Online Worker Fraud and Evolving Threats to the Integrity of MTurk Data: A Discussion of Virtual Private Servers and the Limitations of IP-Based Screening Procedures

38 Pages Posted: 23 Aug 2018 Last revised: 7 Oct 2019

See all articles by Sean A. Dennis

Sean A. Dennis

University of Central Florida - Kenneth G. Dixon School of Accounting

Brian M. Goodson

Clemson University

Chris Pearson

University of Kentucky

Date Written: March 14, 2019

Abstract

We identify a pervasive, yet previously undocumented threat to the reliability of MTurk data – and discuss how this specific issue is symptomatic of opportunities and incentives that facilitate fraudulent behavior within online recruitment platforms. In doing so, we explain how IP addresses were never intended to identify individuals and are, on their own, likely insufficient to identify and mitigate emergent risks around data integrity. We discuss MTurk samples for two independent studies that include alarming proportions of participants who circumvent an entire set of conventional sample screening methods – and provide disturbingly low-quality responses. These “bad actors” exploited inherent limitations of IP screening procedures by using virtual private servers (VPS) that concealed the IP address of their local devices. While service providers (e.g., TurkPrime) now offer tools that help target this VPS-enabled abuse, the underlying limitations of IP screening procedures remain – and fraudulent workers will likely continue finding ways to exploit these inherent limitations. Our findings and discussions emphasize the importance of continued diligence within the research community to identify and mitigate evolving threats to data integrity as quickly as possible.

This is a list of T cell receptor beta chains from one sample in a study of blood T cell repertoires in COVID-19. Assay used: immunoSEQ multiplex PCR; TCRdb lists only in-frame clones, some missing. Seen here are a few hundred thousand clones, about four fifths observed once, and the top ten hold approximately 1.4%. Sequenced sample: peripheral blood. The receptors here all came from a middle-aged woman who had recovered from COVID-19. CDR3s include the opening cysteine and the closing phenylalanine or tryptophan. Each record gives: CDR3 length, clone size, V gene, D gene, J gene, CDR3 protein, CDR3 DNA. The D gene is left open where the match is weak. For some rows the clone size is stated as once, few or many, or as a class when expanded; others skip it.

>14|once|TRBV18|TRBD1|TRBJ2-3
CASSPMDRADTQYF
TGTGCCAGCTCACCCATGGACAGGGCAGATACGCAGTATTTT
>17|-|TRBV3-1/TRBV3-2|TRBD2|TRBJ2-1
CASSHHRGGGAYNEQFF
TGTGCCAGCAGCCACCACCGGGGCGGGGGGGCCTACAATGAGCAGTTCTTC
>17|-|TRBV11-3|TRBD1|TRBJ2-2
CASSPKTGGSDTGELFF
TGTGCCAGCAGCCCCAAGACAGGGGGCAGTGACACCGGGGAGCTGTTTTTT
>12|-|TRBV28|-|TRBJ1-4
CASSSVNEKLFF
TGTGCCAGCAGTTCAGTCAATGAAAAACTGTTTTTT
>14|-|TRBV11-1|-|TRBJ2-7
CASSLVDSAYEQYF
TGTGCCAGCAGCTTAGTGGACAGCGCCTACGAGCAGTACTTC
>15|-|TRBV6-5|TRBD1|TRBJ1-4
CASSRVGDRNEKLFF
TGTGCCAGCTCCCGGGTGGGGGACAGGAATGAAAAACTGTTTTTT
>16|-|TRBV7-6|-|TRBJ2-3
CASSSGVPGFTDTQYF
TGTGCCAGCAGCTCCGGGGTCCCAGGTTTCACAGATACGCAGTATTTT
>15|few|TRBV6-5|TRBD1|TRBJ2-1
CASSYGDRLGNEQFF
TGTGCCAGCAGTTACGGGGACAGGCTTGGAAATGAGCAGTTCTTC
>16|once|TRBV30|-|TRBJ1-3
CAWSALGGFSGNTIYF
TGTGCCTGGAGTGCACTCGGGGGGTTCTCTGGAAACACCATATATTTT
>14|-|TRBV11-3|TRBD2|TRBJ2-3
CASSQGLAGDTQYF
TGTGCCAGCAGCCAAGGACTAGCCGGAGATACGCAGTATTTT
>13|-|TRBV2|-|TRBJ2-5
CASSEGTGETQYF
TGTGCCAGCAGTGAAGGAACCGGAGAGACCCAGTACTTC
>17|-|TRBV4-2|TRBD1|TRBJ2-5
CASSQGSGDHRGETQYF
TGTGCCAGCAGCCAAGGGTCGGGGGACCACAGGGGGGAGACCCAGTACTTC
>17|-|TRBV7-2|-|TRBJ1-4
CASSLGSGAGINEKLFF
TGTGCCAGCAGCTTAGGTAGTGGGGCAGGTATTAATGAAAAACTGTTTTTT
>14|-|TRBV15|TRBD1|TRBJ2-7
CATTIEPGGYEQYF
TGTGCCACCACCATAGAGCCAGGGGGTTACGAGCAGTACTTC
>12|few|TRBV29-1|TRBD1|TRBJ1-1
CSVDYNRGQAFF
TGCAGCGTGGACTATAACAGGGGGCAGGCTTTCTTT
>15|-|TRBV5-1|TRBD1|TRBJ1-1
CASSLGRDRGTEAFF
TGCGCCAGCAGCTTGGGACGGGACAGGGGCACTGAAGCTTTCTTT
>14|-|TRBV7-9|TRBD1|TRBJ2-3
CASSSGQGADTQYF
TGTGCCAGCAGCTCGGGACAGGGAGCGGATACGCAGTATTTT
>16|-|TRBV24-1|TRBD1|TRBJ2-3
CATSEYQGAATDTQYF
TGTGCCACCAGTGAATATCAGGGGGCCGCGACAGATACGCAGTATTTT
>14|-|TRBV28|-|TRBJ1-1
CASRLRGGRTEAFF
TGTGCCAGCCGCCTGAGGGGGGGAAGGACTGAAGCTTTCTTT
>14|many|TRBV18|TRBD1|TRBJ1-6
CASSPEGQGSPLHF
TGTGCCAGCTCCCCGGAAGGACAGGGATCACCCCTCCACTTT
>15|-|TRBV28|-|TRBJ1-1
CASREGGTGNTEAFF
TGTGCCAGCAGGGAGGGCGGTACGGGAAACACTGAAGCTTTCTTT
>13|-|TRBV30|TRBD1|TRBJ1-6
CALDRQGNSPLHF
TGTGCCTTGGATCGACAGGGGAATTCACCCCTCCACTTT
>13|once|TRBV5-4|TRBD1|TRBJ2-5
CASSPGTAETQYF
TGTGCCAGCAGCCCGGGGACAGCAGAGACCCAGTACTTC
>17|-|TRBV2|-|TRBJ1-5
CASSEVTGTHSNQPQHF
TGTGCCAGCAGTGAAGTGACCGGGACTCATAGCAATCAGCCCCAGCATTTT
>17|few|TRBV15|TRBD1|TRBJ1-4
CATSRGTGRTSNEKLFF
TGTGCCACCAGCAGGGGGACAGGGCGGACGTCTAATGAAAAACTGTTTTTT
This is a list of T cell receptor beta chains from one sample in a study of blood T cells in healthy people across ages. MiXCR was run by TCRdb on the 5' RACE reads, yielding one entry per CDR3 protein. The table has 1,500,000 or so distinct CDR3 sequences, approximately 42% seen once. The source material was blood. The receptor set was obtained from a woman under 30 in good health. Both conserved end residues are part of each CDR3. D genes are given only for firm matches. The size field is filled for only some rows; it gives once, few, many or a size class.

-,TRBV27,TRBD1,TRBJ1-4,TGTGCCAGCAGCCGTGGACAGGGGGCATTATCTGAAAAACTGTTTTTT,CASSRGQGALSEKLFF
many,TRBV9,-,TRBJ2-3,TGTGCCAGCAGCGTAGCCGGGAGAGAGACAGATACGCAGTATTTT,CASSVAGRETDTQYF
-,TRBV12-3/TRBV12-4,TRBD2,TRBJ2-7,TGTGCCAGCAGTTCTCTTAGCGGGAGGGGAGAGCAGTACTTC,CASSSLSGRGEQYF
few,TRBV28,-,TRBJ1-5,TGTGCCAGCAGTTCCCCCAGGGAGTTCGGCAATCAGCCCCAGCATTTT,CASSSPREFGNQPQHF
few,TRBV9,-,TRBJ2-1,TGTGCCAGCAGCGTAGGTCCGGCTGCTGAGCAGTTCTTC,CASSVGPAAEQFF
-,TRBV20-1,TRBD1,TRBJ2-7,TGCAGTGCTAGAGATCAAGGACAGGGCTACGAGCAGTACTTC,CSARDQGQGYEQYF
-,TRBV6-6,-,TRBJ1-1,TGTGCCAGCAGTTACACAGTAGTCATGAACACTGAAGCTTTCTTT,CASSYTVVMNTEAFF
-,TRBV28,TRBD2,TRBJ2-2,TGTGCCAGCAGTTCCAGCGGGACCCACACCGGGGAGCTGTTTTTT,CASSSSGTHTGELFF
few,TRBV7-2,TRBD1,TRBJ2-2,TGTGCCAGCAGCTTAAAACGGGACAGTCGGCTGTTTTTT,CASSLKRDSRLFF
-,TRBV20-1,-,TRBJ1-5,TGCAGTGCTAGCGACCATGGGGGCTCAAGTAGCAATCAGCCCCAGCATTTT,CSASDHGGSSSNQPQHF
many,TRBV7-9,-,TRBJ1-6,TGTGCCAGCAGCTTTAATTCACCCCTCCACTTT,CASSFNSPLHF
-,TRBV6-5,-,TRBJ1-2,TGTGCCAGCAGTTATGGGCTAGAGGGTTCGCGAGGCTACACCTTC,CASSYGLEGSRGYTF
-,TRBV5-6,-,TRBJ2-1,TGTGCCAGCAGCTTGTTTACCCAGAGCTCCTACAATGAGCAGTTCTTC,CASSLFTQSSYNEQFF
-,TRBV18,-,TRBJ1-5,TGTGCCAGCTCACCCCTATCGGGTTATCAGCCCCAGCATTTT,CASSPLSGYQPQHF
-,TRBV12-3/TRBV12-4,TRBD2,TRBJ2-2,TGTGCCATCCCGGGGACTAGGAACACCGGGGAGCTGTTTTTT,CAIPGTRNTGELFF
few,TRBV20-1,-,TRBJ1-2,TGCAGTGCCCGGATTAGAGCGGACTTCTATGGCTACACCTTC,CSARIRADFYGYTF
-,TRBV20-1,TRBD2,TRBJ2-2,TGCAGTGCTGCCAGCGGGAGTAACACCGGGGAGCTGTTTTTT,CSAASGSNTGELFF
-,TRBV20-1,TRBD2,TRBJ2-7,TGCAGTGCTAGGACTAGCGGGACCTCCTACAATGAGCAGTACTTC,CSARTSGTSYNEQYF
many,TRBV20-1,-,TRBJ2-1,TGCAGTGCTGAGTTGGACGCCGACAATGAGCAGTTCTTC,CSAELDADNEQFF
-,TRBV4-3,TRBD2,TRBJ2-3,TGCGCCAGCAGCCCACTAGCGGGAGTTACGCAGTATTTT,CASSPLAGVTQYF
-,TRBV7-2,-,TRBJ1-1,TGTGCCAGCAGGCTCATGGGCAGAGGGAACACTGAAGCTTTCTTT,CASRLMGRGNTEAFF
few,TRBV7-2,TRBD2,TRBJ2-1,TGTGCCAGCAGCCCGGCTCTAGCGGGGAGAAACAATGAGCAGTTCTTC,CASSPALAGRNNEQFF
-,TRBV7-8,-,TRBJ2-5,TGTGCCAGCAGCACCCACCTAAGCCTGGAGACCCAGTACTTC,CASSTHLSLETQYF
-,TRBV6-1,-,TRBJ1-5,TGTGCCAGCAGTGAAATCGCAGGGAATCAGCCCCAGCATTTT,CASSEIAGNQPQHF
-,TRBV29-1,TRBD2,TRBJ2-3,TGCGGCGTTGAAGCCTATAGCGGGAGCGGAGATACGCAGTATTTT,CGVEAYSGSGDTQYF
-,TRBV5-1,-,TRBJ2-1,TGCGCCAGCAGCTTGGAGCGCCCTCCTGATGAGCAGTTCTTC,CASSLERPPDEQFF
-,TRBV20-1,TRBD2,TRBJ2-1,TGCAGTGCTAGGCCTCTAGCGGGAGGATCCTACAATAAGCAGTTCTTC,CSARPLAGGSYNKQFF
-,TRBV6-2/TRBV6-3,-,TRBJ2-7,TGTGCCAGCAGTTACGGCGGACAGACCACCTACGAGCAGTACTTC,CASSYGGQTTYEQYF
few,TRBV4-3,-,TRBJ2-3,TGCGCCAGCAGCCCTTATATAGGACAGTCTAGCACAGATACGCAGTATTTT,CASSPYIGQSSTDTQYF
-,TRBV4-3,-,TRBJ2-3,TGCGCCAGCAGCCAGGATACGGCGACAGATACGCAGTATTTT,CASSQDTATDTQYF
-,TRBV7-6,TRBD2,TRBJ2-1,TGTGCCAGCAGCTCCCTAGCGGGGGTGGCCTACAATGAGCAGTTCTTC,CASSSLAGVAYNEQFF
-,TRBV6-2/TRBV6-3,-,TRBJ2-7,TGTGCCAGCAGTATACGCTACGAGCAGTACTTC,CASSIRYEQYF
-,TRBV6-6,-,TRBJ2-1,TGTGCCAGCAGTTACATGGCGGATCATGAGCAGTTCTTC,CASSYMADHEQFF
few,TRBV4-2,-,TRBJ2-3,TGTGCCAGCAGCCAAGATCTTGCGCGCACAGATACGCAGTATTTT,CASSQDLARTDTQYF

Keywords: Amazon Mechanical Turk; online experiments; participant screening; online labor markets; TurkPrime; virtual private servers

Suggested Citation

Dennis, Sean A. and Goodson, Brian Matthew and Pearson, Chris, Online Worker Fraud and Evolving Threats to the Integrity of MTurk Data: A Discussion of Virtual Private Servers and the Limitations of IP-Based Screening Procedures (March 14, 2019). Available at SSRN: https://ssrn.com/abstract=3233954 or http://dx.doi.org/10.2139/ssrn.3233954

Sean A. Dennis (Contact Author)

University of Central Florida - Kenneth G. Dixon School of Accounting ( email )

University of Central Florida
P.O. Box 161400
Orlando, FL 32816-1400
United States

Brian Matthew Goodson

Clemson University ( email )

Clemson, SC 29631
United States

Chris Pearson

University of Kentucky ( email )

Lexington, KY 40506
United States

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